• by drnb ( 2434720 ) on Saturday January 27, 2018 @03:06PM (#56015995)

          Don't you have to complete your enlistment to obtain political power? If so, then anyone can enlist but only those who conform are enfranchised.

          Conformance was only required during service. After service no conformance was required, an enfranchised citizen was free to believe and vote however they cared to. And society would go in whatever direction the majority of the enfranchised citizens believed to be best. The voters were in control. That fact that voters had to demonstrate they would risk their lives for others, through military or hazardous construction service, is not evidence of fascism. Elitist is really a far better description. Fascism dictates what is proper to believe, what direction government will go. The enfranchised elite were under no such limitations, they had "earned" the right to believe whatever they chose to, their majority had "earned" the right to direct the government.

          • by c6gunner ( 950153 ) on Saturday January 27, 2018 @03:37PM (#56016189)

            Yep. Moreover, IIRC, you didn't get your franchise until after releasing from the service, which is the exact opposite of what the movie suggested. In the movie, society is run by the "sky marshals" - active military leaders - whereas in the book the military doesn't get a say at all; the direction of their society is determined by voting citizens.

            It takes an incredibly thoughtless person to read "fascism" into that.

          • Indeed - and the book makes clear that the franchise had been limited precisely because democracy in the hands of an electorate that had no skin in the game, that was willing for others to sacrifice but unwilling to make any sacrifices themselves, had ended in disaster. It was the veterans of the war voted on by people who paid no price themselves for their errors who established the rules after that war. All citizens in that world had the same rights except one: only those who had proven their willingness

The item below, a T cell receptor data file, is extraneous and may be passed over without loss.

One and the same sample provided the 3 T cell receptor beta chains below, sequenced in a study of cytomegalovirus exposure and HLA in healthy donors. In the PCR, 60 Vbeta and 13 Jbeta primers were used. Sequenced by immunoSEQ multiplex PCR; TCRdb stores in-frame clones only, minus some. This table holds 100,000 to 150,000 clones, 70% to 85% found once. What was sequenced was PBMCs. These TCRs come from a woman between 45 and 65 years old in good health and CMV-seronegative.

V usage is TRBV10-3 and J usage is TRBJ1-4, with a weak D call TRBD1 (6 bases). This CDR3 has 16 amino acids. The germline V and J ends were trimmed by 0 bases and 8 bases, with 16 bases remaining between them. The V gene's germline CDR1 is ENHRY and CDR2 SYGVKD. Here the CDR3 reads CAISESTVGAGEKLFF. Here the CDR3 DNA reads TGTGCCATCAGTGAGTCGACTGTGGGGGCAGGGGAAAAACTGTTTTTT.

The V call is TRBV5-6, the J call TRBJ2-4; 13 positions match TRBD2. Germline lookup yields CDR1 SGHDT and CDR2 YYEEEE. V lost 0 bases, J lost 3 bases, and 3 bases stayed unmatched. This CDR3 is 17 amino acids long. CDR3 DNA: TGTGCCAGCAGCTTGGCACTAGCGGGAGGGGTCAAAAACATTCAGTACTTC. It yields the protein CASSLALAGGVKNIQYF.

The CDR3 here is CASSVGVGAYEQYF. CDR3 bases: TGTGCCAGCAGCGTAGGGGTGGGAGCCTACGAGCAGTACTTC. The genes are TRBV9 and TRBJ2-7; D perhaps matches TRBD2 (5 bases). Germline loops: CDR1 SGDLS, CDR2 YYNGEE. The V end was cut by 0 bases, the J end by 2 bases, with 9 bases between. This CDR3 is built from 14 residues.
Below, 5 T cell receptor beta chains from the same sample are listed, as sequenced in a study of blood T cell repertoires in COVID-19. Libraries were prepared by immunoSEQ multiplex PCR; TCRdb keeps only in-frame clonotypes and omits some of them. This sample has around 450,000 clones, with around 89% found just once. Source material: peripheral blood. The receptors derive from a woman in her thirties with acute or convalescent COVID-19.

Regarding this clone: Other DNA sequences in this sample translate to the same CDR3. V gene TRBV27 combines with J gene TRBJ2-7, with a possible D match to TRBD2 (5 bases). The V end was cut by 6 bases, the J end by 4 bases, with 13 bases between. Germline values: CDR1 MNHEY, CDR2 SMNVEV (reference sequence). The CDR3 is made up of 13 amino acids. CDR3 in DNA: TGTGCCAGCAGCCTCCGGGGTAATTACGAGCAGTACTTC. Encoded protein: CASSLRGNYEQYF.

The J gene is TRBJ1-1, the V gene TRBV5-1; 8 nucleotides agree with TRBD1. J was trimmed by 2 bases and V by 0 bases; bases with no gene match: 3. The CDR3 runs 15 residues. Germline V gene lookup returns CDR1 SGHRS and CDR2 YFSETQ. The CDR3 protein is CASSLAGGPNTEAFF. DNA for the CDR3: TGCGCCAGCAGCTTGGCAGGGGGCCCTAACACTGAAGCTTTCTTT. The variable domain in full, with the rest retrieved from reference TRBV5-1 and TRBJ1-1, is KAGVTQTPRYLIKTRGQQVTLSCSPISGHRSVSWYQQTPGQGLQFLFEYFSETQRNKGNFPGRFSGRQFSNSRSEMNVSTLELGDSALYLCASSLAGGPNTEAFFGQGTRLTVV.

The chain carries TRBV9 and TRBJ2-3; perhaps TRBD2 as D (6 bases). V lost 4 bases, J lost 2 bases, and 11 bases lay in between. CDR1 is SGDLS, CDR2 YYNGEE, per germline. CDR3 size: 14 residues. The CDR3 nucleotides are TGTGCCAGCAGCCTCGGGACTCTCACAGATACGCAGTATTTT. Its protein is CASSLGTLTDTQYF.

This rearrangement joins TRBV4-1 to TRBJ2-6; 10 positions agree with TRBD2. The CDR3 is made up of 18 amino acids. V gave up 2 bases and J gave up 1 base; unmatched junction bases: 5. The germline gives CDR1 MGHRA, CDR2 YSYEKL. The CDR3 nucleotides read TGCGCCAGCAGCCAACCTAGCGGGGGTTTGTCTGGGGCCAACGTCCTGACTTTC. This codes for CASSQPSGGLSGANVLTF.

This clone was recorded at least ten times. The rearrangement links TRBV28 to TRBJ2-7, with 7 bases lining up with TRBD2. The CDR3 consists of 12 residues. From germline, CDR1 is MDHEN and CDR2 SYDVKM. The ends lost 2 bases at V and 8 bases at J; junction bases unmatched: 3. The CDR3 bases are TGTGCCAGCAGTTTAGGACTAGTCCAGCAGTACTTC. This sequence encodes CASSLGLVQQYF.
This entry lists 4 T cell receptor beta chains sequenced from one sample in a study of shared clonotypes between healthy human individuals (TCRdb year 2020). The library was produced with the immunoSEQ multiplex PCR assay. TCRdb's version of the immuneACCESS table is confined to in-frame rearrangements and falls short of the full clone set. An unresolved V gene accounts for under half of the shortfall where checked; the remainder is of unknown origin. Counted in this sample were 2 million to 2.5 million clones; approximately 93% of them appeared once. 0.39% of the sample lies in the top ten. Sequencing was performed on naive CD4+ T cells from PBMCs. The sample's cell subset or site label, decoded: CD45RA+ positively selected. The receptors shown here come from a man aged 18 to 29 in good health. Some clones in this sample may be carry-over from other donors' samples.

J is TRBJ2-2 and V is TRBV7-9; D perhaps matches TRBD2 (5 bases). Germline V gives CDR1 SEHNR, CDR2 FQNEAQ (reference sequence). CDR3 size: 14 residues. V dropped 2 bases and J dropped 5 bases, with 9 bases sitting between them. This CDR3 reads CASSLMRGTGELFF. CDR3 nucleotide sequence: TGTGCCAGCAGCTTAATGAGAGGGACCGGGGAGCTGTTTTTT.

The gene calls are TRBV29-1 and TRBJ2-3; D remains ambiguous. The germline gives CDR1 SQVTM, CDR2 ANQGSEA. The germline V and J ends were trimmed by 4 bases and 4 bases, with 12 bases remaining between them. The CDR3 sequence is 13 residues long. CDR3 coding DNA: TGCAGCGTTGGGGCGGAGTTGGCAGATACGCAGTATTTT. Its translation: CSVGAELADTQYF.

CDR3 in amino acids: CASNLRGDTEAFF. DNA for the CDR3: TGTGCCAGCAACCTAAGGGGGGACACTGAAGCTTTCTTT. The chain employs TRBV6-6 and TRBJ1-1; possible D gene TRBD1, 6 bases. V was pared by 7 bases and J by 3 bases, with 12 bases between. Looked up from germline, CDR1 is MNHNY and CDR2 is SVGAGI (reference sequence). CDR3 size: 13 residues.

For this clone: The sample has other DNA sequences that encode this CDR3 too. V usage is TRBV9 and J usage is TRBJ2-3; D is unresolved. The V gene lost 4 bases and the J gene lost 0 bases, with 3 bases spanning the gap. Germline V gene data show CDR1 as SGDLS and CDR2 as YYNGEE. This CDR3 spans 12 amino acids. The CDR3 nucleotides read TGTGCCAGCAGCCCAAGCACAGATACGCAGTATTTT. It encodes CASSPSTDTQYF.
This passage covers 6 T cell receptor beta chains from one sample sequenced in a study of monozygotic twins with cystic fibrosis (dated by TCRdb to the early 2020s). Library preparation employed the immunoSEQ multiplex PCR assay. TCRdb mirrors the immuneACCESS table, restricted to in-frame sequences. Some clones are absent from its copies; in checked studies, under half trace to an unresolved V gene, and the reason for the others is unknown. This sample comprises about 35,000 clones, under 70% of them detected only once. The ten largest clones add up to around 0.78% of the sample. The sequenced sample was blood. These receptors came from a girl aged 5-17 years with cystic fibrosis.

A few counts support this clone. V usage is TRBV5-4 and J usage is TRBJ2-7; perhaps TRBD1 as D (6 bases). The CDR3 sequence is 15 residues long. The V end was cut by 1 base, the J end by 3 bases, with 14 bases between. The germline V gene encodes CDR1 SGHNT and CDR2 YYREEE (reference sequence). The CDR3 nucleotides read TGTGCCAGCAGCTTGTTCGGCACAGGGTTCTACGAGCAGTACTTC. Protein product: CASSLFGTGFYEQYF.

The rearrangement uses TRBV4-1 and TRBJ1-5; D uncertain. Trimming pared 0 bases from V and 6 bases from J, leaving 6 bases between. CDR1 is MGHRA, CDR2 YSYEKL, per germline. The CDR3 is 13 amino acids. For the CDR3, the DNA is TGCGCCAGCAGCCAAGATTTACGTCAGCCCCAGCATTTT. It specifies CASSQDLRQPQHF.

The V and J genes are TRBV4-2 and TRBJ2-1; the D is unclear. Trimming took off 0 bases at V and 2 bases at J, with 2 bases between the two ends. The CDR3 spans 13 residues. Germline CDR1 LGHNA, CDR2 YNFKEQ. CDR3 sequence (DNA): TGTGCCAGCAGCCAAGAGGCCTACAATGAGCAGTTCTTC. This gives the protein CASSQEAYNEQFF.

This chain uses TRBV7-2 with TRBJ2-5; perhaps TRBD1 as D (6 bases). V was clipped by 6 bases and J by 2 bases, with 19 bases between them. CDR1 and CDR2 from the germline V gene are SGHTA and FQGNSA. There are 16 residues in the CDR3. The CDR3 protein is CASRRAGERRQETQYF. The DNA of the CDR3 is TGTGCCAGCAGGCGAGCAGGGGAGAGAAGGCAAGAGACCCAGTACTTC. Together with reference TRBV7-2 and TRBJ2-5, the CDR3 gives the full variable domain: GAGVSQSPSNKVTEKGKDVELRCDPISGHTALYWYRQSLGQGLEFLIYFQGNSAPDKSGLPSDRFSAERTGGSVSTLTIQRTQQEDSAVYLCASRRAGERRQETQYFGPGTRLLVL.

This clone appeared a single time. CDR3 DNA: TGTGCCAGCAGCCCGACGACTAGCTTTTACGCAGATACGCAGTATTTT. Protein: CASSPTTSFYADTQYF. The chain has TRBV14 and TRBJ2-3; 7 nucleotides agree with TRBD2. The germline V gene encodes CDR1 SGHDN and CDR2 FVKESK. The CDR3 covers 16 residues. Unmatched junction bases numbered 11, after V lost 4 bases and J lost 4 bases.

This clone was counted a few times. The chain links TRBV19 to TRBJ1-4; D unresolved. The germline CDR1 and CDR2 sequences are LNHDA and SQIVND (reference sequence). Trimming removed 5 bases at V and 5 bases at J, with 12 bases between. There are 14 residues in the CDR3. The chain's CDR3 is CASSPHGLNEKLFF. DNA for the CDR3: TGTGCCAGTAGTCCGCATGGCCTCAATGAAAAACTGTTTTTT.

• "Libertarian" \= Liberal. It's more akin to anarchist day dreams in that the only way to defend your rights is with a gun, you are entangled into never ending circles of HOA like agreements and insurance contracts from everything from building roads to compensation for the pollution factory next door to you pouring their waste stream through your living room. Corporations get their way through intimidation and private militia's and anyone poor is pretty much fucked.
        • by drnb ( 2434720 )

          "Libertarian" \= Liberal.

          Yes, the quote is saying the book has elements of both, has portions that can be described as either. That both these labels, elitist liberal and libertarian, are more accurate than the third label of fascist.

      • by CrimsonAvenger ( 580665 ) on Saturday January 27, 2018 @03:11PM (#56016017)

        he is of Philippine descent if I remember correct.

        You do remember correctly. Juan explicitly said he spoke Tagalog, which is a native language of Luzon in the Philippines.

        Note that absolutely nowhere in the book was it suggested that Rico was American. For that matter, I can't think of any particular character that was American.

      • by drnb ( 2434720 ) on Saturday January 27, 2018 @04:11PM (#56016345)
        Answering a response made things a little clearer ...

        In Heinlein's Starship Trooper universe voting is an "earned" right, not a "birth" right. It is earned by volunteering and completing service that is hazardous, military or construction. Anyone may serve and ultimately attain the right to vote, accommodations are made for those with disabilities so that they may serve. The only obstacle to service is volunteering. The core idea is that through service you risked your life for others, this "earns" you the right to vote.